Sunday, February 13, 2011

ShShSu #143. A miniature dinosaur?

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I'm told this bug is a cicada. He's casting the most delicate shadow, even the tiny claws on his feet. I was convinced he was dead, then a child I was with poked him with her finger - he moved! ... hehehehe.


The creamy green veined, gauzy wings look impossibly fragile for his bulk.


The mantle around his neck reminds me of a dinosaur, it looks like it's there as a defensive mechanism, his eyes are placed at each side of his head, with a distracting decoy in the centre.

He’s lovely as long as he doesn’t land on me!

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Shadow Shot Sunday is hosted by Hey Harriet. Have a look for lovely shadow shots from around the world.

A Drabble is a story told in 100 words. no more, no less.

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11 comments:

John said...

That's beautiful!

Come and See my Shadow Shots.

Sylvia K said...

It is a beautiful bug, love it's wings! So delicate! And like you, I can really appreciate him as long as he stays off of me!! Fun shadow shot for the day! Enjoy your weekend!

Sylvia

Gengen said...

That is cute and interesting...Happy SSS!

Magical Mystical Teacher said...

Some people don't like the song of the cicada, but I happen to find it comforting and mysterious. Thanks for the close-up!

A SEEKER OF SHADOWS

A seeker of shadows one day
Asked shadows to come out and play:
“O shadows, my dears,
Despite all my fears,
I hope you will not run away.”


© 2011 by Magical Mystical Teacher

Shadowy Humility

Miss Becky said...

I've never seen a live cicada but I have a couple of exoskeletons that I found outside last summer. I put them in a couple of cactus pots and I see them every time I water. I love looking at them. But I love the green color of this live one even more. and the veins in the wings. this is a fabulous photo. have you heard their song? it can get very loud but I never tire of it; I hear it a lot towards late summer. it always reminds me of my childhood and the very first time I ever heard it - my family was visiting relatives "down south". meaning the southern tip of Illinois, not that far south actually! thanks for the memory. have a beautiful week Sue, and happy SSS!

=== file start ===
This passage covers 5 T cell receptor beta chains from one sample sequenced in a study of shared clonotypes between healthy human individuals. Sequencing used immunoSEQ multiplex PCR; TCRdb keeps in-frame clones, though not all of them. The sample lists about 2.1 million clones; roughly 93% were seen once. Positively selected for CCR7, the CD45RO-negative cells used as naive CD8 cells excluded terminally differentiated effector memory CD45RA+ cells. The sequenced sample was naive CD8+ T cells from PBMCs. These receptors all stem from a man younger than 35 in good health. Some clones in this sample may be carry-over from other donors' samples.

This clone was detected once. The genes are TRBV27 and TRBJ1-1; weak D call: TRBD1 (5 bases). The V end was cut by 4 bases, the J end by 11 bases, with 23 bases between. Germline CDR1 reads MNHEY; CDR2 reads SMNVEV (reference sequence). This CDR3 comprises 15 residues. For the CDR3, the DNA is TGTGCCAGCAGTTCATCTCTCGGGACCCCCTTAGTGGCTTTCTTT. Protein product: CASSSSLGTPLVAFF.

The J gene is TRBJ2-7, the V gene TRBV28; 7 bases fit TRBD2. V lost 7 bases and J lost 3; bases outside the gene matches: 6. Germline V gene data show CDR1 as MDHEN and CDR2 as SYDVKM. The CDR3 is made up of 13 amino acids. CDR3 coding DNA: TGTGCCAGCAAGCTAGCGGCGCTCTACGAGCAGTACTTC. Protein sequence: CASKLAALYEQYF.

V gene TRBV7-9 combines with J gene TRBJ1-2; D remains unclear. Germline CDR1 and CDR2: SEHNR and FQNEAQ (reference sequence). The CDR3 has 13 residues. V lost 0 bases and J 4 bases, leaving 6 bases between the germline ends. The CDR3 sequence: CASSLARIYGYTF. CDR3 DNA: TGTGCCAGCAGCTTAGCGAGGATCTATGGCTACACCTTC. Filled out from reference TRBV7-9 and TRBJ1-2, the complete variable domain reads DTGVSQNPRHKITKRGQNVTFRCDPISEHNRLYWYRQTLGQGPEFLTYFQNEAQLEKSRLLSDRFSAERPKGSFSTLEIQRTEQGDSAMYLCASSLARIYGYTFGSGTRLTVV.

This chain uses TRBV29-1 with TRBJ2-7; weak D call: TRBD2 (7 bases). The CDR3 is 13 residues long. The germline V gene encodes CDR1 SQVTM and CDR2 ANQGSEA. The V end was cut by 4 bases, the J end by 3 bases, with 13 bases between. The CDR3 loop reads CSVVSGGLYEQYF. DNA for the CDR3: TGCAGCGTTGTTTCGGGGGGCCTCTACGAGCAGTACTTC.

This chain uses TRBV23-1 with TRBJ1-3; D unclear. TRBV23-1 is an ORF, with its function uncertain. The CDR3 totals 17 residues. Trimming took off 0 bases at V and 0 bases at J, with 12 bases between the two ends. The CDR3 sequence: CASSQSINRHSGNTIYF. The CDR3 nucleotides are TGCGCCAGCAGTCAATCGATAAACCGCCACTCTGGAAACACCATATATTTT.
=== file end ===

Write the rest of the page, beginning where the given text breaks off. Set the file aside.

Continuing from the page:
Angie said...

Super shot!! At the moment we are getting a few Locusts, not nearly as nice.

Beverley Baird said...

I've never seen one - beautiful shot! And great shadows!

Hey Harriet said...

I've never been that close to one of those creatures but I hear them singing up a storm around my house every day. It's actually a very pleasant sound. Almost like a soundtrack to summer! Great photos! Enjoy the rest of your weekend Sue :)

EG Wow said...

Very nice macro! I wonder what that look in his eyes means. :)

Marvin said...

Great macro (and shadow). Definitely a cicada (Latin for "buzzer" appropriately enough). Through I know nothing about Australian species, it's probably a Australian "Green Grocer" Cicada (Cyclochila australasiae). If so, it's acknowledged as one of the loudest insects in the world.

Cicadas don't normally bite or sting, though if you were to hold it for a while (which sounds highly unlikely), it might think you were a tree and insert its proboscis into your skin to dine upon your sap.

In many parts of the world, cicadas are considered a culinary treat.

sue said...

thankyou everyone for visiting and commenting. Marvin, I think you might be right about the type, as they are incredibly loud. On a hot evening (which have been sadly scarce this summer) it can be a battle to make conversation above the din. It can almost become painful. It's amazing that they could mistake an arm for dinner! We've seen them roasted on little sticks in Asia though I haven't been tempted to try them (they are a smaller variety.)
EGW as to the look in his eyes, I hope it wasn't anything to do with thinking I was his dinner!
HeyHarriet: definitely the soundtrack to summer!
Beverley I wish I'd taken a shot with something in there in to give a sense of scale. He's huge (for a bug) as long as my pointer finger, but fatter (good to barbeque!)
Just joking ;)
Angie: locusts aren't nice at all. They've been a real problem this year.
Becky, if he'd been dead, I would have brought his shell home too , I suspect they change colour depending on the season, I always thought they were brownish/black.
Sylvia, one day I must tell the story of the huntsman running up my bare leg.